At the start of the second week Michelle Lasher, Hollywood's former girlfriend, testified that she still loved Hollywood while being emotional and was hostile to prosecution.[31] Lasher also admitted on the witness stand to lying to police because she didn't want him to be caught.[32] The Hollywood family friend, attorney Stephen Hogg, told the jury about "a tense conversation in the attorney's Simi Valley backyard" where he told Jesse James "that kidnapping can carry a life sentence."[33][34] Graham Pressley's testimony about the events followed Hogg's appearance.[35] Pressley testified Rugge "told me that Jesse Hollywood offered him $2,000 to kill Nick, but [Rugge said] that that was crazy, [Hollywood] was crazy."[36] Pressley's testimony, important for the prosecution, continued Friday and early into the third week.[37] Then Ben Markowitz was on the stand.[38] Then Casey Sheehan quoted Hollywood as saying that as he and his longtime friend, Hollywood, dined at an Outback Steakhouse the suspect told to his friend “the situation” had been taken care of.[1][39] In the following days, various medical experts and law enforcement officials testified then the prosecution rested their case on Wednesday of the third week.[40]

Hollywood's defense began on the Monday of the third week. Hollywood took the stand on the first day of the defense denying any role in the murder and said he was angry when Hoyt told him about the murder at a birthday party.[41] Hollywood recounted the kidnapping, the events that led up to it, and discussed his life on the run.[42] Hollywood's testimony lasted four days with the prosecution cross-examining Hollywood about making threats, closing bank accounts, withdrawing money, and selling his home.[43] Much of Hollywood's responses were denials about previous witness testimony.[44] The last witness the defense called was District Attorney investigator Paul Kimes, questioned by co-counsel Alex Kessel about phone records.[43] Closing arguments began on Tuesday and Wednesday of the fourth week, and the case went to the jury.[45] During closing statements, the defense said Hollywood's associates lied[46] while the prosecution called Hollywood "a child killer."[47] The jury considered three different charges with penalties ranging from 8 years in prison to the death penalty.[48]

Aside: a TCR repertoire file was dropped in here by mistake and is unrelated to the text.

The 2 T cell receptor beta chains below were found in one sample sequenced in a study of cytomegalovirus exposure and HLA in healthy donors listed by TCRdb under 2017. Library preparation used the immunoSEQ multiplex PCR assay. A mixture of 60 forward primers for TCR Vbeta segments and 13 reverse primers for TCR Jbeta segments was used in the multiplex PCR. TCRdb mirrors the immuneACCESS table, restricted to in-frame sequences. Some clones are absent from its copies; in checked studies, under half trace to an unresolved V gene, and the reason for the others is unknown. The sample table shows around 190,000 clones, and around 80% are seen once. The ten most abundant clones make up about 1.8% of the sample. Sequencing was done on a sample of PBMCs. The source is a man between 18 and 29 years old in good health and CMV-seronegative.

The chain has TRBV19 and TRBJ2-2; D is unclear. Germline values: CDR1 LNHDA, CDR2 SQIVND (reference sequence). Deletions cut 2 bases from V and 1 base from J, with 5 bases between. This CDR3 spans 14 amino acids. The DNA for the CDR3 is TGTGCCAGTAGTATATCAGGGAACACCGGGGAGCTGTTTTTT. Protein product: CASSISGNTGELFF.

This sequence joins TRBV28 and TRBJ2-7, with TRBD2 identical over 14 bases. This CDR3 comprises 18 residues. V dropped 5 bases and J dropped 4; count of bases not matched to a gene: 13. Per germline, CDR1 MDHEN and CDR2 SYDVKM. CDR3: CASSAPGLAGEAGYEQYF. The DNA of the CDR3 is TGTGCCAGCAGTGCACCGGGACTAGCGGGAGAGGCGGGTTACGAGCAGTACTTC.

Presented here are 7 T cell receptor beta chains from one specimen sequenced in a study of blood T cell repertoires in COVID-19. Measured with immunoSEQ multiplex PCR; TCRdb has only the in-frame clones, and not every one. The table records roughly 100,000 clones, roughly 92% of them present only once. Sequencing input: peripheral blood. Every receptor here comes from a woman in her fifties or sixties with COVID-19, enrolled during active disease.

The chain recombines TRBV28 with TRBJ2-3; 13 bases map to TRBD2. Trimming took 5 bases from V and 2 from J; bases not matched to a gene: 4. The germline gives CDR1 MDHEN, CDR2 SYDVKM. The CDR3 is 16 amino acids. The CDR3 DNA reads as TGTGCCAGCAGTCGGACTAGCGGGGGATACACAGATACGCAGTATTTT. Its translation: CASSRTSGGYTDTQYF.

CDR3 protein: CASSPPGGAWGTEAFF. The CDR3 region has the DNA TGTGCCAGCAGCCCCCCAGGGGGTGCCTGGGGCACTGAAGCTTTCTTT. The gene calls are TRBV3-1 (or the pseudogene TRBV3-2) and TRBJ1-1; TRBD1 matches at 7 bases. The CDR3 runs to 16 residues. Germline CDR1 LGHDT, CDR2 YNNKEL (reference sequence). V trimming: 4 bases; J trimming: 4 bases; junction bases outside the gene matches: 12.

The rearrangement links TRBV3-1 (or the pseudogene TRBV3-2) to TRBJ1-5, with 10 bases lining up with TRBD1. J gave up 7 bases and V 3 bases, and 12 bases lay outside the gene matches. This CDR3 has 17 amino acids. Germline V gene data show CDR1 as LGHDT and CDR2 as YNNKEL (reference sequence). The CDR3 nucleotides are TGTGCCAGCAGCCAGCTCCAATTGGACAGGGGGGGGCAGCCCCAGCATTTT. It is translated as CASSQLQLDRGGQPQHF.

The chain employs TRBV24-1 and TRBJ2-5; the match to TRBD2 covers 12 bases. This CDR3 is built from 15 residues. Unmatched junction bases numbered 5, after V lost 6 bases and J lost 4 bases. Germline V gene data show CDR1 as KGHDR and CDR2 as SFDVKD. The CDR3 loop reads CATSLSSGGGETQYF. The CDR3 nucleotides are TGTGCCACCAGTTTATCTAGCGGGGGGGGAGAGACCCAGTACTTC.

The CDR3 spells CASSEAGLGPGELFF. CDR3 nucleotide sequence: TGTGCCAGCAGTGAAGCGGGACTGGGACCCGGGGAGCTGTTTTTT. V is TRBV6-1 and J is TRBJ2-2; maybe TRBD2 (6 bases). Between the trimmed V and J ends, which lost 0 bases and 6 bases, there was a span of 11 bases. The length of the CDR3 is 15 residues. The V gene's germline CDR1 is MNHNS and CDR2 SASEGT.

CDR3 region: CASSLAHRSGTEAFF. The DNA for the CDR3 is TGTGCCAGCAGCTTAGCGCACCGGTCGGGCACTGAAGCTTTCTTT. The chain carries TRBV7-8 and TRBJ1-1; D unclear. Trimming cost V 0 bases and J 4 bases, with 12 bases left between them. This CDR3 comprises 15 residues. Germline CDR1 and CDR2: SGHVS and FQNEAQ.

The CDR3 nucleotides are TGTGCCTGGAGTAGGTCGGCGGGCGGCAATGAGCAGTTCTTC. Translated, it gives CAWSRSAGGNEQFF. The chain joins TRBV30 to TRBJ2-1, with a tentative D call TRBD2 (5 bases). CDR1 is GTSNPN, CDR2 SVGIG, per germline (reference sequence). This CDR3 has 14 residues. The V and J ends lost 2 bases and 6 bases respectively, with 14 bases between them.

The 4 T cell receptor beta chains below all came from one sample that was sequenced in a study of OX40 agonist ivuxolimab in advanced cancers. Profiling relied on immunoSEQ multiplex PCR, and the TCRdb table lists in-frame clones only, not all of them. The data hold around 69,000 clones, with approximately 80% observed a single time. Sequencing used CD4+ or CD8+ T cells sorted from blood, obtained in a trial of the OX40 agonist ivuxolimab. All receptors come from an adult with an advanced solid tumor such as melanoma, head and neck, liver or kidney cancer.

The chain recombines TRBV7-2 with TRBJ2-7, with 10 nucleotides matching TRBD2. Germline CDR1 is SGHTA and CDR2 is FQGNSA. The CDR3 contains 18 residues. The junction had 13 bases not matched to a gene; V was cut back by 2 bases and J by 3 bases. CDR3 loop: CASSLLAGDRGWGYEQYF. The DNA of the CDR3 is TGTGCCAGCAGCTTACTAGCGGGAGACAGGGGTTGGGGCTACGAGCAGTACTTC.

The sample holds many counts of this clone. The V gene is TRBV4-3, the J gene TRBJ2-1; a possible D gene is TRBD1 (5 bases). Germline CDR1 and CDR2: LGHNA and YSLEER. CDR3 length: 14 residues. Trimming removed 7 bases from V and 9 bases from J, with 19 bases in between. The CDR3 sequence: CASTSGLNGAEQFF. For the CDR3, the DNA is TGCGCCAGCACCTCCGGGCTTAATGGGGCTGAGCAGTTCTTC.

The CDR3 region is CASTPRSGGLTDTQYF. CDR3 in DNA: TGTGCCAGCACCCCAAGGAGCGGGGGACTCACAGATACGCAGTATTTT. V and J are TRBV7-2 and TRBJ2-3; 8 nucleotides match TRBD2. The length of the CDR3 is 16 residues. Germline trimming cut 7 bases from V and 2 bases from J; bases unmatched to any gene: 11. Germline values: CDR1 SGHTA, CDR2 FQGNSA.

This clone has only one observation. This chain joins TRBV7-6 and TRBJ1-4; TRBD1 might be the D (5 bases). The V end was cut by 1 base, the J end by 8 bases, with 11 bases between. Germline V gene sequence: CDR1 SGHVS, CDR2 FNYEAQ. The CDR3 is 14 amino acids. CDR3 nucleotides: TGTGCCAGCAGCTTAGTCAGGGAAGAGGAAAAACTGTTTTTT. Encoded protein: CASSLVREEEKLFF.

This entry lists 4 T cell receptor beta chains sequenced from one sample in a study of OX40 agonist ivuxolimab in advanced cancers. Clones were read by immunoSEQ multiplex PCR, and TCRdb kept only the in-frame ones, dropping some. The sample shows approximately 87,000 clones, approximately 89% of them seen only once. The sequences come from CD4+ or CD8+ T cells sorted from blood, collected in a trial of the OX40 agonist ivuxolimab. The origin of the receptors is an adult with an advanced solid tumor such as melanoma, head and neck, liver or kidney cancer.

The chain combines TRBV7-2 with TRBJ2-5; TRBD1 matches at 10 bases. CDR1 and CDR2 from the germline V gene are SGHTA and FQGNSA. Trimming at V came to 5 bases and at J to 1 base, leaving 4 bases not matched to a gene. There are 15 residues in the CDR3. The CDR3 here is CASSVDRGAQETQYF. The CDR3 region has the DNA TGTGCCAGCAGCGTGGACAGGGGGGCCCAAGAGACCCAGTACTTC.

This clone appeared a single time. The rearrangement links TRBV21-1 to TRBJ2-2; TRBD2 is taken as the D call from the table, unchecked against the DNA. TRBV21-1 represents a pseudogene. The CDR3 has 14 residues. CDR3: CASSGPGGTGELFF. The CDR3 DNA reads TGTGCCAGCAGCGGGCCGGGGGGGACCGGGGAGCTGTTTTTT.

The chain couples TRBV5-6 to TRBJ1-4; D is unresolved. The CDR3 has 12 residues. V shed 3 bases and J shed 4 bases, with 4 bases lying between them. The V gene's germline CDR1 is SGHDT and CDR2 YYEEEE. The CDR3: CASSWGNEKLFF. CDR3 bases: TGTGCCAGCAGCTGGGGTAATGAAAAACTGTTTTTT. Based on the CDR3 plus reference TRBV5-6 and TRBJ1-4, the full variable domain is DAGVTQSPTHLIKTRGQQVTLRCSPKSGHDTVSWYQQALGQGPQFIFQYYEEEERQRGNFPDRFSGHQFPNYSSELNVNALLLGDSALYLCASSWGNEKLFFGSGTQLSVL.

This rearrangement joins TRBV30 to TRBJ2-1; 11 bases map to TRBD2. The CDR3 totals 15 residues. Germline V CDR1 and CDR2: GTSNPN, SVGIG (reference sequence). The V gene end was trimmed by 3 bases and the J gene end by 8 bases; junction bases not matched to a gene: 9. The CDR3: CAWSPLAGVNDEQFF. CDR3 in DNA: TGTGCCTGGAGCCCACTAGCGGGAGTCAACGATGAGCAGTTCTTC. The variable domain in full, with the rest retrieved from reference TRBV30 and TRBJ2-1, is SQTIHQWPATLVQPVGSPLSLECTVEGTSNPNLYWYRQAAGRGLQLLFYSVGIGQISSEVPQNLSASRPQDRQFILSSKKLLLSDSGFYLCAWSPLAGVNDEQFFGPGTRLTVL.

Conviction and sentencing